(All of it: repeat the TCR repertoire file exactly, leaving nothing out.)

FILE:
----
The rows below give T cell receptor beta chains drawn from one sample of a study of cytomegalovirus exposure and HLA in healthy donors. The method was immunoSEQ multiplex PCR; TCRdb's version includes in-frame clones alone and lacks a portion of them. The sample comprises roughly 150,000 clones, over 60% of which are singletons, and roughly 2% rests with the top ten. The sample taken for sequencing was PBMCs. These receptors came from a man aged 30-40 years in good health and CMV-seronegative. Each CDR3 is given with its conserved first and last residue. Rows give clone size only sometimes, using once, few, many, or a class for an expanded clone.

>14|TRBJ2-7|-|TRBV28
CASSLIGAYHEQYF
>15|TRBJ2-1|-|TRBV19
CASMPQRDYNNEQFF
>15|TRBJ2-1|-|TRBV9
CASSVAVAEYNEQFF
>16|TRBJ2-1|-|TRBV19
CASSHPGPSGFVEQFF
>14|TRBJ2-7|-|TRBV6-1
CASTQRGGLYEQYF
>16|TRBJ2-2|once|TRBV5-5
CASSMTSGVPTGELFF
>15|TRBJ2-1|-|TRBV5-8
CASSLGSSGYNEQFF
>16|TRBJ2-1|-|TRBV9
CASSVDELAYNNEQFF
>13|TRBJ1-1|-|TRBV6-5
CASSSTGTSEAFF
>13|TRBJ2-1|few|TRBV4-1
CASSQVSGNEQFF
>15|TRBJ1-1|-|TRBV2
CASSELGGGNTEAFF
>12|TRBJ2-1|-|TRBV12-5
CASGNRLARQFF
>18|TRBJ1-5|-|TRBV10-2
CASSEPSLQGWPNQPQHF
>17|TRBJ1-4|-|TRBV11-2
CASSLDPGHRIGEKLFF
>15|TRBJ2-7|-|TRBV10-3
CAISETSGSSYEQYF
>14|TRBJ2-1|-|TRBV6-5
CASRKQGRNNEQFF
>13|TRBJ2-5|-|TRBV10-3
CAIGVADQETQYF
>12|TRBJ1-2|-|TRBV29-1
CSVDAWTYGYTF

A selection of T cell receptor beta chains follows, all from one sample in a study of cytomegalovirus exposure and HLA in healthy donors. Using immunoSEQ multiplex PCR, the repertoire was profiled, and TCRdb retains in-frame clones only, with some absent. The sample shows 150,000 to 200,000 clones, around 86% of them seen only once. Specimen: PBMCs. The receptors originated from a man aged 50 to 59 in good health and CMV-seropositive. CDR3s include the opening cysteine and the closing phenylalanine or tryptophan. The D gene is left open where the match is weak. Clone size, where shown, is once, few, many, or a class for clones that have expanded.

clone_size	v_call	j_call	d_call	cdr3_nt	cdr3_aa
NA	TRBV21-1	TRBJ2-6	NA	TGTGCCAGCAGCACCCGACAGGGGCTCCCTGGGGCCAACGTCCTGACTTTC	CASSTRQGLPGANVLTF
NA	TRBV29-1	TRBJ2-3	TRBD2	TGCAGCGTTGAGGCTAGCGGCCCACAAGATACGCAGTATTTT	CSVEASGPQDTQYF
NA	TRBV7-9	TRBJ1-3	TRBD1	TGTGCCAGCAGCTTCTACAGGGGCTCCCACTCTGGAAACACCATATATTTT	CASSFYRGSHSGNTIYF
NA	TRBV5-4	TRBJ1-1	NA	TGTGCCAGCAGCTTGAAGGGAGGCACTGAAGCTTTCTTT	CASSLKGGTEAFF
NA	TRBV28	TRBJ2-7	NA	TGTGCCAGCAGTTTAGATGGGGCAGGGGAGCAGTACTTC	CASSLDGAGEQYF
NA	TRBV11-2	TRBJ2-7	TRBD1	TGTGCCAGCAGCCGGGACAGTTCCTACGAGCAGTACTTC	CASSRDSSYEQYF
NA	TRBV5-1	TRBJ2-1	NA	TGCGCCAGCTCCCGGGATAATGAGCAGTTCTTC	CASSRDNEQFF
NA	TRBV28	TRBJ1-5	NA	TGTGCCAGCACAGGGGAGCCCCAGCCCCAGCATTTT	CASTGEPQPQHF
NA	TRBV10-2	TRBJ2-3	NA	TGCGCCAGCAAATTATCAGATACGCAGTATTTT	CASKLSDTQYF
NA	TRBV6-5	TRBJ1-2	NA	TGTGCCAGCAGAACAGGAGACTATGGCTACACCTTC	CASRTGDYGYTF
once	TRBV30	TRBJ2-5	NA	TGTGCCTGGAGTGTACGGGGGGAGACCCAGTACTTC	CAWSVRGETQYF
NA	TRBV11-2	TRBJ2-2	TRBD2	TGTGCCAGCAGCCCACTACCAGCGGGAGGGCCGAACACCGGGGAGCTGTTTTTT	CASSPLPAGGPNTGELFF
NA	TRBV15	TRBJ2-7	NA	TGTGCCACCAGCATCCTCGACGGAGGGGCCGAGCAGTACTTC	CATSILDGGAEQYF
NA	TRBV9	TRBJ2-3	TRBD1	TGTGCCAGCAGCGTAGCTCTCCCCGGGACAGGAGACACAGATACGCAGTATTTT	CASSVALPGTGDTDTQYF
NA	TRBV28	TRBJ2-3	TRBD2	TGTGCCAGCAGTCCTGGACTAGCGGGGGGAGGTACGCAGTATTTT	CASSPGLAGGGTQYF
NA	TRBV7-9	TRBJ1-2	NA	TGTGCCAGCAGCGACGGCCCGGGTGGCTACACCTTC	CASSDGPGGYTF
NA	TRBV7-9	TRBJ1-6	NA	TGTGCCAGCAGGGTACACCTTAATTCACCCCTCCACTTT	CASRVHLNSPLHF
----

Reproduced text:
The rows below give T cell receptor beta chains drawn from one sample of a study of cytomegalovirus exposure and HLA in healthy donors. The method was immunoSEQ multiplex PCR; TCRdb's version includes in-frame clones alone and lacks a portion of them. The sample comprises roughly 150,000 clones, over 60% of which are singletons, and roughly 2% rests with the top ten. The sample taken for sequencing was PBMCs. These receptors came from a man aged 30-40 years in good health and CMV-seronegative. Each CDR3 is given with its conserved first and last residue. Rows give clone size only sometimes, using once, few, many, or a class for an expanded clone.

>14|TRBJ2-7|-|TRBV28
CASSLIGAYHEQYF
>15|TRBJ2-1|-|TRBV19
CASMPQRDYNNEQFF
>15|TRBJ2-1|-|TRBV9
CASSVAVAEYNEQFF
>16|TRBJ2-1|-|TRBV19
CASSHPGPSGFVEQFF
>14|TRBJ2-7|-|TRBV6-1
CASTQRGGLYEQYF
>16|TRBJ2-2|once|TRBV5-5
CASSMTSGVPTGELFF
>15|TRBJ2-1|-|TRBV5-8
CASSLGSSGYNEQFF
>16|TRBJ2-1|-|TRBV9
CASSVDELAYNNEQFF
>13|TRBJ1-1|-|TRBV6-5
CASSSTGTSEAFF
>13|TRBJ2-1|few|TRBV4-1
CASSQVSGNEQFF
>15|TRBJ1-1|-|TRBV2
CASSELGGGNTEAFF
>12|TRBJ2-1|-|TRBV12-5
CASGNRLARQFF
>18|TRBJ1-5|-|TRBV10-2
CASSEPSLQGWPNQPQHF
>17|TRBJ1-4|-|TRBV11-2
CASSLDPGHRIGEKLFF
>15|TRBJ2-7|-|TRBV10-3
CAISETSGSSYEQYF
>14|TRBJ2-1|-|TRBV6-5
CASRKQGRNNEQFF
>13|TRBJ2-5|-|TRBV10-3
CAIGVADQETQYF
>12|TRBJ1-2|-|TRBV29-1
CSVDAWTYGYTF

A selection of T cell receptor beta chains follows, all from one sample in a study of cytomegalovirus exposure and HLA in healthy donors. Using immunoSEQ multiplex PCR, the repertoire was profiled, and TCRdb retains in-frame clones only, with some absent. The sample shows 150,000 to 200,000 clones, around 86% of them seen only once. Specimen: PBMCs. The receptors originated from a man aged 50 to 59 in good health and CMV-seropositive. CDR3s include the opening cysteine and the closing phenylalanine or tryptophan. The D gene is left open where the match is weak. Clone size, where shown, is once, few, many, or a class for clones that have expanded.

clone_size	v_call	j_call	d_call	cdr3_nt	cdr3_aa
NA	TRBV21-1	TRBJ2-6	NA	TGTGCCAGCAGCACCCGACAGGGGCTCCCTGGGGCCAACGTCCTGACTTTC	CASSTRQGLPGANVLTF
NA	TRBV29-1	TRBJ2-3	TRBD2	TGCAGCGTTGAGGCTAGCGGCCCACAAGATACGCAGTATTTT	CSVEASGPQDTQYF
NA	TRBV7-9	TRBJ1-3	TRBD1	TGTGCCAGCAGCTTCTACAGGGGCTCCCACTCTGGAAACACCATATATTTT	CASSFYRGSHSGNTIYF
NA	TRBV5-4	TRBJ1-1	NA	TGTGCCAGCAGCTTGAAGGGAGGCACTGAAGCTTTCTTT	CASSLKGGTEAFF
NA	TRBV28	TRBJ2-7	NA	TGTGCCAGCAGTTTAGATGGGGCAGGGGAGCAGTACTTC	CASSLDGAGEQYF
NA	TRBV11-2	TRBJ2-7	TRBD1	TGTGCCAGCAGCCGGGACAGTTCCTACGAGCAGTACTTC	CASSRDSSYEQYF
NA	TRBV5-1	TRBJ2-1	NA	TGCGCCAGCTCCCGGGATAATGAGCAGTTCTTC	CASSRDNEQFF
NA	TRBV28	TRBJ1-5	NA	TGTGCCAGCACAGGGGAGCCCCAGCCCCAGCATTTT	CASTGEPQPQHF
NA	TRBV10-2	TRBJ2-3	NA	TGCGCCAGCAAATTATCAGATACGCAGTATTTT	CASKLSDTQYF
NA	TRBV6-5	TRBJ1-2	NA	TGTGCCAGCAGAACAGGAGACTATGGCTACACCTTC	CASRTGDYGYTF
once	TRBV30	TRBJ2-5	NA	TGTGCCTGGAGTGTACGGGGGGAGACCCAGTACTTC	CAWSVRGETQYF
NA	TRBV11-2	TRBJ2-2	TRBD2	TGTGCCAGCAGCCCACTACCAGCGGGAGGGCCGAACACCGGGGAGCTGTTTTTT	CASSPLPAGGPNTGELFF
NA	TRBV15	TRBJ2-7	NA	TGTGCCACCAGCATCCTCGACGGAGGGGCCGAGCAGTACTTC	CATSILDGGAEQYF
NA	TRBV9	TRBJ2-3	TRBD1	TGTGCCAGCAGCGTAGCTCTCCCCGGGACAGGAGACACAGATACGCAGTATTTT	CASSVALPGTGDTDTQYF
NA	TRBV28	TRBJ2-3	TRBD2	TGTGCCAGCAGTCCTGGACTAGCGGGGGGAGGTACGCAGTATTTT	CASSPGLAGGGTQYF
NA	TRBV7-9	TRBJ1-2	NA	TGTGCCAGCAGCGACGGCCCGGGTGGCTACACCTTC	CASSDGPGGYTF
NA	TRBV7-9	TRBJ1-6	NA	TGTGCCAGCAGGGTACACCTTAATTCACCCCTCCACTTT	CASRVHLNSPLHF